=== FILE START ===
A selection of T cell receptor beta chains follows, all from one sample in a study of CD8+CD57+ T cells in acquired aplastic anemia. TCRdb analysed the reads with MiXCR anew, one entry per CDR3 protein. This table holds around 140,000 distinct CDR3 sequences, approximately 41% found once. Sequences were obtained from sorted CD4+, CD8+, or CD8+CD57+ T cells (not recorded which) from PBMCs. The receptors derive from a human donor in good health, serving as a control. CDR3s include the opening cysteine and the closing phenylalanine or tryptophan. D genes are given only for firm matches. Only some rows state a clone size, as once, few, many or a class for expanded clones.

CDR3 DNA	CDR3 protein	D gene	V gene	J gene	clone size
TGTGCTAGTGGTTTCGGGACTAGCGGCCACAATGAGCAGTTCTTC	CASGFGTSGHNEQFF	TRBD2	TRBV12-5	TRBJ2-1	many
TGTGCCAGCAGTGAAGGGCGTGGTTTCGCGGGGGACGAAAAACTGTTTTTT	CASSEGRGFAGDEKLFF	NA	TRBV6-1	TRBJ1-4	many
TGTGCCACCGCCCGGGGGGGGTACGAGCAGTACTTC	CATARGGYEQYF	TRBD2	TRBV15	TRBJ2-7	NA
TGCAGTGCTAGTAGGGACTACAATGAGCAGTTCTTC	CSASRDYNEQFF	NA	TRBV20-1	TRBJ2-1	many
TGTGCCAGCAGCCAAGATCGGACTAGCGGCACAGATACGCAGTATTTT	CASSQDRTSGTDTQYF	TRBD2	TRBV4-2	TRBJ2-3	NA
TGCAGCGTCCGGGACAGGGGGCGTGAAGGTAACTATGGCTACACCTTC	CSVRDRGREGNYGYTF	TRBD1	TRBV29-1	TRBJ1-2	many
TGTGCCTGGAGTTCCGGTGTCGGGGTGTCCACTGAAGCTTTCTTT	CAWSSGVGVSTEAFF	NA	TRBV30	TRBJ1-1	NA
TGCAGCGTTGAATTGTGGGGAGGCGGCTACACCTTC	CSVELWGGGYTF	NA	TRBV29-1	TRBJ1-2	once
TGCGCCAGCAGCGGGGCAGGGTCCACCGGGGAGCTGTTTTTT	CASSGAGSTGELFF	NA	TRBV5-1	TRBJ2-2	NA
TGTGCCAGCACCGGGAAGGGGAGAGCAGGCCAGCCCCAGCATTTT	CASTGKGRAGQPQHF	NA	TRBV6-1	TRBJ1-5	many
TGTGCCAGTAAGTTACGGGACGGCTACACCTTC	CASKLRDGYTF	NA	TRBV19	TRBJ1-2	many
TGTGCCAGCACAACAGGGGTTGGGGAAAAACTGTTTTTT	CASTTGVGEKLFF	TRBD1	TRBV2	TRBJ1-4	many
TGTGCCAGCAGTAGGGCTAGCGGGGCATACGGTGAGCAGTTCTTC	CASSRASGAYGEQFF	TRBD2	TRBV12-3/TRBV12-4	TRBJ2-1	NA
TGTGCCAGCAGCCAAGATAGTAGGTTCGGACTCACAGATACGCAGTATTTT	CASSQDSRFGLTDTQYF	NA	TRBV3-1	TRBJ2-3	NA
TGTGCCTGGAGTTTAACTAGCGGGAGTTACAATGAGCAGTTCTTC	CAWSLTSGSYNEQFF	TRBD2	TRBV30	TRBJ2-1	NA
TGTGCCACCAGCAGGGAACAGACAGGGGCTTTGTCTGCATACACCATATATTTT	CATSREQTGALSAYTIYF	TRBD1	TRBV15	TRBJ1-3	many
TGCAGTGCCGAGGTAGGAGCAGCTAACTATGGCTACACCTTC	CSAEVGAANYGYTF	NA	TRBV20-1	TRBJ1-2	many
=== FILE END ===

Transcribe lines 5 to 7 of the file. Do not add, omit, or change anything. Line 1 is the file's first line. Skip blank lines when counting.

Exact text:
TGTGCCACCGCCCGGGGGGGGTACGAGCAGTACTTC	CATARGGYEQYF	TRBD2	TRBV15	TRBJ2-7	NA
TGCAGTGCTAGTAGGGACTACAATGAGCAGTTCTTC	CSASRDYNEQFF	NA	TRBV20-1	TRBJ2-1	many
TGTGCCAGCAGCCAAGATCGGACTAGCGGCACAGATACGCAGTATTTT	CASSQDRTSGTDTQYF	TRBD2	TRBV4-2	TRBJ2-3	NA